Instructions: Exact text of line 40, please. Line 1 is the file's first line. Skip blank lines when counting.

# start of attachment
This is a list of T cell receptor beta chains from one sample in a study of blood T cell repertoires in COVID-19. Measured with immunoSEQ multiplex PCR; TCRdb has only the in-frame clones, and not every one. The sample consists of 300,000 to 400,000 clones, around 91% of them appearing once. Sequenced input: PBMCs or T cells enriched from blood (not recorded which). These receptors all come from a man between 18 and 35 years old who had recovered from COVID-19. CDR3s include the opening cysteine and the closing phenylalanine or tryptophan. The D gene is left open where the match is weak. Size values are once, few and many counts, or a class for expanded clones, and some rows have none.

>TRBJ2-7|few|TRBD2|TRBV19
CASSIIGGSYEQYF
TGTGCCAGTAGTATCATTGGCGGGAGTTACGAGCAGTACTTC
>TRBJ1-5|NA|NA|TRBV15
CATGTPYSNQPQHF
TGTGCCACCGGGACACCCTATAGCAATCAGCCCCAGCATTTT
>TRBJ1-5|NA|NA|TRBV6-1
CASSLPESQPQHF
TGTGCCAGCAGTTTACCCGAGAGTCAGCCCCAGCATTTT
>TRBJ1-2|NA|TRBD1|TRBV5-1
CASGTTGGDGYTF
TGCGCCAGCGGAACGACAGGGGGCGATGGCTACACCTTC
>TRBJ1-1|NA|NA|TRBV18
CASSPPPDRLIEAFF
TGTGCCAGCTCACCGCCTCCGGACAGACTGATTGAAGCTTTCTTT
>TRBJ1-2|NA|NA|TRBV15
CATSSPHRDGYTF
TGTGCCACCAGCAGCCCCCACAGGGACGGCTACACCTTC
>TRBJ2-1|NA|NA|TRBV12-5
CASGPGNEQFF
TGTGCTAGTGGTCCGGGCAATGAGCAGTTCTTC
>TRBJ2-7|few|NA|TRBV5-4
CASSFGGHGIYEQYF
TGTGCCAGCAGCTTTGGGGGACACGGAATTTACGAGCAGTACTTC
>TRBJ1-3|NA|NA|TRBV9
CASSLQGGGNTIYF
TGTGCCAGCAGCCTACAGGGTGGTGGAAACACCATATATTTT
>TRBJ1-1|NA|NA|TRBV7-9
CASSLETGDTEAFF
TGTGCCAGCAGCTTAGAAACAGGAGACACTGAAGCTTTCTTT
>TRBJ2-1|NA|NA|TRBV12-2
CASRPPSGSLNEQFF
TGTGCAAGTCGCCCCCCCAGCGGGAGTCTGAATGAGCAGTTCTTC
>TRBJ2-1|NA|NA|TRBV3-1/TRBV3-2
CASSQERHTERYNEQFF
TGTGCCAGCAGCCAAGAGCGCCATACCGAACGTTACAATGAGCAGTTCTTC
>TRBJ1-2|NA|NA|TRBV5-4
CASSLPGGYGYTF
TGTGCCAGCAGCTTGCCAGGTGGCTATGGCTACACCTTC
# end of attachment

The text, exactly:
TGTGCCAGCAGCTTGCCAGGTGGCTATGGCTACACCTTC